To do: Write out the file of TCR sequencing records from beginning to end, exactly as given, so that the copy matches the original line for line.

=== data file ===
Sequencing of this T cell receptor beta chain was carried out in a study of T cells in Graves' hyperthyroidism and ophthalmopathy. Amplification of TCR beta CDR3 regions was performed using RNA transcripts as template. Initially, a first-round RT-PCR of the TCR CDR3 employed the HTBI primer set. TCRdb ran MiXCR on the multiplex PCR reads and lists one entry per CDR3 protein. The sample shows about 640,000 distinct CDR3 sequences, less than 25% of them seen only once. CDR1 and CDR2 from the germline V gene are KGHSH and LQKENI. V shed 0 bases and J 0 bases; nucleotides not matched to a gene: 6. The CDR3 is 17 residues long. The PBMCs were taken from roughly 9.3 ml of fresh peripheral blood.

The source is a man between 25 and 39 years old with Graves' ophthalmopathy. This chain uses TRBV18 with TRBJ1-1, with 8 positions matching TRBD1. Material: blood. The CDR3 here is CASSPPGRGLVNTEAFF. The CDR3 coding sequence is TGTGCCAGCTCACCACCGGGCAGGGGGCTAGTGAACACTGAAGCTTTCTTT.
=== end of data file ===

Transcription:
Sequencing of this T cell receptor beta chain was carried out in a study of T cells in Graves' hyperthyroidism and ophthalmopathy. Amplification of TCR beta CDR3 regions was performed using RNA transcripts as template. Initially, a first-round RT-PCR of the TCR CDR3 employed the HTBI primer set. TCRdb ran MiXCR on the multiplex PCR reads and lists one entry per CDR3 protein. The sample shows about 640,000 distinct CDR3 sequences, less than 25% of them seen only once. CDR1 and CDR2 from the germline V gene are KGHSH and LQKENI. V shed 0 bases and J 0 bases; nucleotides not matched to a gene: 6. The CDR3 is 17 residues long. The PBMCs were taken from roughly 9.3 ml of fresh peripheral blood.

The source is a man between 25 and 39 years old with Graves' ophthalmopathy. This chain uses TRBV18 with TRBJ1-1, with 8 positions matching TRBD1. Material: blood. The CDR3 here is CASSPPGRGLVNTEAFF. The CDR3 coding sequence is TGTGCCAGCTCACCACCGGGCAGGGGGCTAGTGAACACTGAAGCTTTCTTT.